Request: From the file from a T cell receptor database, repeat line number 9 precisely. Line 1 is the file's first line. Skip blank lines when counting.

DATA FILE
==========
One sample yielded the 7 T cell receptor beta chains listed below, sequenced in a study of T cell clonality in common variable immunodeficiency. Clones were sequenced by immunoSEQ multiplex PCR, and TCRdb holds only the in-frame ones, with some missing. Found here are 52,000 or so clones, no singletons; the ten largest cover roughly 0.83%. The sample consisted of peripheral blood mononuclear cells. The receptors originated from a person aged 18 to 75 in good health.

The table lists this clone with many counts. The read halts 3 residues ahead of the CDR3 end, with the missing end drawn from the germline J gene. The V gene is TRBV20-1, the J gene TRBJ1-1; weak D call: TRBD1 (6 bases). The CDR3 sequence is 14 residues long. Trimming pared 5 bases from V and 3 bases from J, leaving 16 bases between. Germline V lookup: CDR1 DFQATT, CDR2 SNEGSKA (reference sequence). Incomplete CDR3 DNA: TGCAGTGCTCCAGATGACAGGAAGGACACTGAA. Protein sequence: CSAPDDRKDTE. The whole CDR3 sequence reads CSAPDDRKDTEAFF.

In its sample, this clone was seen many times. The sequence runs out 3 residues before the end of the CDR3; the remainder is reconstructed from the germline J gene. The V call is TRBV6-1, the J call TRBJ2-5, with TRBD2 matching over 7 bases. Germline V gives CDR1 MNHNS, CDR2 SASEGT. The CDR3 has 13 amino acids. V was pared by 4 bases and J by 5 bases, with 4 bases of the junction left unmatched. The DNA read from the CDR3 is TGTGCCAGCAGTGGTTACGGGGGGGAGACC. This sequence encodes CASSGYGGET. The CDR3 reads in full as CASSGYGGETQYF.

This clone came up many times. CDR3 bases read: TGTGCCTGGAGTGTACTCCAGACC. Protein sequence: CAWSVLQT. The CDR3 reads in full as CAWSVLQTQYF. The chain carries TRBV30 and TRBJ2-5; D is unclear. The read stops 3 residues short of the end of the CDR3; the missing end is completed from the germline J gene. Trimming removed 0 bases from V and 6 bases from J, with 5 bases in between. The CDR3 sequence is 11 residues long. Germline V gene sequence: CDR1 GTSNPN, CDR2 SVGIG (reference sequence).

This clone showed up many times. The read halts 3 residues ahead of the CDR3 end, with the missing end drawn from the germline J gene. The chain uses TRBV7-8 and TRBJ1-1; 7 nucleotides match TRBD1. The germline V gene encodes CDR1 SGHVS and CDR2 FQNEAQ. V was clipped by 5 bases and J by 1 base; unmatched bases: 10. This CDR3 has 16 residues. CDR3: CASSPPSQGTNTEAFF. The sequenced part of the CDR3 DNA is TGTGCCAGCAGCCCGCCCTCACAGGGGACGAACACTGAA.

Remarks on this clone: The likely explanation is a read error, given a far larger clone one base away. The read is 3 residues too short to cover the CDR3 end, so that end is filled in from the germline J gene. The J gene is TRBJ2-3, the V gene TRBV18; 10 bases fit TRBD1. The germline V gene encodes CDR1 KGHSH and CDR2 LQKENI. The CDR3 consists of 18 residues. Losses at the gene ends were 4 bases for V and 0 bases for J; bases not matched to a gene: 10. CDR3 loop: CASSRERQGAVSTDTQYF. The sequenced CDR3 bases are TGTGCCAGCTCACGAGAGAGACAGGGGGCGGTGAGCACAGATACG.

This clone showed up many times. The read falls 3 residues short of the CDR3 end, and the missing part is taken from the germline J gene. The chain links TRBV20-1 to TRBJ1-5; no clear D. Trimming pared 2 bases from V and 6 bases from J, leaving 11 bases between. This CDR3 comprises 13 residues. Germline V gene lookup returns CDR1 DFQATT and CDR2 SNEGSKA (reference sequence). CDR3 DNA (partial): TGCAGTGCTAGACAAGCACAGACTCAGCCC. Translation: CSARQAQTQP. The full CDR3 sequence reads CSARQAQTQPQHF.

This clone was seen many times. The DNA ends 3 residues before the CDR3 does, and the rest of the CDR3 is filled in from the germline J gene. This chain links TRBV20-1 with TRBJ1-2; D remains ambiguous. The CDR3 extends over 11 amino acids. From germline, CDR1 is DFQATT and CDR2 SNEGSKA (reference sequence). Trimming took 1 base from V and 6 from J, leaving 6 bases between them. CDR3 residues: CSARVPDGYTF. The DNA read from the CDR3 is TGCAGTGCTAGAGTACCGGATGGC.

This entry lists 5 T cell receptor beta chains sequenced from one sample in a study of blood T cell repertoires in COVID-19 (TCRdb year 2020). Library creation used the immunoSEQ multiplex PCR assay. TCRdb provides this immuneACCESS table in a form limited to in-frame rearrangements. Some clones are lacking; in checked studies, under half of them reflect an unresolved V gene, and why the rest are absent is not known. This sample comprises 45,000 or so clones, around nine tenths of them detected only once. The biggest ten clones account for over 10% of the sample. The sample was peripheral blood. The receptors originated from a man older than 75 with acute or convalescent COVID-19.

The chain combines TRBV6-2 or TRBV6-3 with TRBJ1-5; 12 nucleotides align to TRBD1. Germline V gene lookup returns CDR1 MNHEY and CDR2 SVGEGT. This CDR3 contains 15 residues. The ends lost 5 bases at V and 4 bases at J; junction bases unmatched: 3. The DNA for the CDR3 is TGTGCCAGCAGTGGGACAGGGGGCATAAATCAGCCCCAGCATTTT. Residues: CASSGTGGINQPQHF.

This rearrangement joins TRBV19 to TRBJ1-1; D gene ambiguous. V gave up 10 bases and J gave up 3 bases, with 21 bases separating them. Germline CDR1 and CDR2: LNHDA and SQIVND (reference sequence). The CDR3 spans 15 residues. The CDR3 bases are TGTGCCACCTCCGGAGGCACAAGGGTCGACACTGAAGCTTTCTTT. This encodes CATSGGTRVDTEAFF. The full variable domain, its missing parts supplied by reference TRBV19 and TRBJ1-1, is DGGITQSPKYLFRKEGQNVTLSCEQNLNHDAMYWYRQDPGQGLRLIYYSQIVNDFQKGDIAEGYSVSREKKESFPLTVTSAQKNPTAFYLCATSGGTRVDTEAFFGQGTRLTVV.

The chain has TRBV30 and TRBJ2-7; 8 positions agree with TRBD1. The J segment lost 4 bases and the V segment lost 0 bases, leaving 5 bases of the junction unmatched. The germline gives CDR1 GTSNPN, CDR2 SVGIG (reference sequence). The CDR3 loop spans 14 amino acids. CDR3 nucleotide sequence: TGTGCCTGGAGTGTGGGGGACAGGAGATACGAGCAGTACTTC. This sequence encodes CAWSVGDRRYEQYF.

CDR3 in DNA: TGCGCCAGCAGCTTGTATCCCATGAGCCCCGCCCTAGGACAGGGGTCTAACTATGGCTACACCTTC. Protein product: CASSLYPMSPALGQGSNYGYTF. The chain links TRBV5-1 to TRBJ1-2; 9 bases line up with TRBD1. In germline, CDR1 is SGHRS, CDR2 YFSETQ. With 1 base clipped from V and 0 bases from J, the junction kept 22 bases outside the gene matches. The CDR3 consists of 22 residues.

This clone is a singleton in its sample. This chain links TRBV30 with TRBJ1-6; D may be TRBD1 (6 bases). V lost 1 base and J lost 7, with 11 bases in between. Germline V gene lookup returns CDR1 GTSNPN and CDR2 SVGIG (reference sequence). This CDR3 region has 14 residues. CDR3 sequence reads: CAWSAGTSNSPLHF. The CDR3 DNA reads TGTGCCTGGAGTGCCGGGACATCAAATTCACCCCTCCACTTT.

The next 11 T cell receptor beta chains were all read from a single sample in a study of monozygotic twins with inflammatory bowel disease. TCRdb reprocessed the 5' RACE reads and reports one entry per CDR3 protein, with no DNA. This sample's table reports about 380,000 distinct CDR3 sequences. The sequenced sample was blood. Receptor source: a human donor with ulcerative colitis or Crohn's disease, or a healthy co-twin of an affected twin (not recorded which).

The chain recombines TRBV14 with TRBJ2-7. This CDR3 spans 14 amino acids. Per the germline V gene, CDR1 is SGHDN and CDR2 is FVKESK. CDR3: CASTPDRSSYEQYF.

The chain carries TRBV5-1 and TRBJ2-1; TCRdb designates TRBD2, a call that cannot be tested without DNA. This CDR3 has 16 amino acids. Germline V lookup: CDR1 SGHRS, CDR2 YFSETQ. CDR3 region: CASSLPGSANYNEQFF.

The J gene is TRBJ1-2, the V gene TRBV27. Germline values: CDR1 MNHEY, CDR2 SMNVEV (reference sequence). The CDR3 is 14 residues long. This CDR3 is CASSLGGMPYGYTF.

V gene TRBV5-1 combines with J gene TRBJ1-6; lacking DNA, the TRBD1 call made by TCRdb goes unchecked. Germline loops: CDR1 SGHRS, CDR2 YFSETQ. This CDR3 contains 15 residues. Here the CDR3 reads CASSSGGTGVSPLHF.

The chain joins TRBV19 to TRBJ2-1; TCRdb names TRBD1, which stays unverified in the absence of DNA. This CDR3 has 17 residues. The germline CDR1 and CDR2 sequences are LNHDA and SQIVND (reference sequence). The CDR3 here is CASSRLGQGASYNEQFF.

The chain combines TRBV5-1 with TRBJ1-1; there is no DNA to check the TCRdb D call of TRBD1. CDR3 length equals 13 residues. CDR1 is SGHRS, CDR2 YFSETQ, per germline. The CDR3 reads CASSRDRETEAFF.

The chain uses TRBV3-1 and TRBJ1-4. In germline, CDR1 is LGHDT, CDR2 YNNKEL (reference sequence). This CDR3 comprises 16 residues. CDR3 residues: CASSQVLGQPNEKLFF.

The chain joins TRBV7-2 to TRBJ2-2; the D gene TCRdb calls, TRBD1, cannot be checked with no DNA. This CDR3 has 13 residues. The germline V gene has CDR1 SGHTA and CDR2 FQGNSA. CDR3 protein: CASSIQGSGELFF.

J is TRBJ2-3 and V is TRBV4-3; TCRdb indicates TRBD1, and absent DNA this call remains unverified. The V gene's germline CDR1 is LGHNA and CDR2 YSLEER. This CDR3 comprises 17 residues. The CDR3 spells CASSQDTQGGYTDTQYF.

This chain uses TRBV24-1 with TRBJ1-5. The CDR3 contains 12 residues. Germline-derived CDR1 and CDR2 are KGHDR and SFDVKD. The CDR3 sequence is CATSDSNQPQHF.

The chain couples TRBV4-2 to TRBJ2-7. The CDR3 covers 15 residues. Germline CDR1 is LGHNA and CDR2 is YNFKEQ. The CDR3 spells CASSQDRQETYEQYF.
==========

This entry lists 5 T cell receptor beta chains sequenced from one sample in a study of blood T cell repertoires in COVID-19 (TCRdb year 2020). Library creation used the immunoSEQ multiplex PCR assay. TCRdb provides this immuneACCESS table in a form limited to in-frame rearrangements. Some clones are lacking; in checked studies, under half of them reflect an unresolved V gene, and why the rest are absent is not known. This sample comprises 45,000 or so clones, around nine tenths of them detected only once. The biggest ten clones account for over 10% of the sample. The sample was peripheral blood. The receptors originated from a man older than 75 with acute or convalescent COVID-19.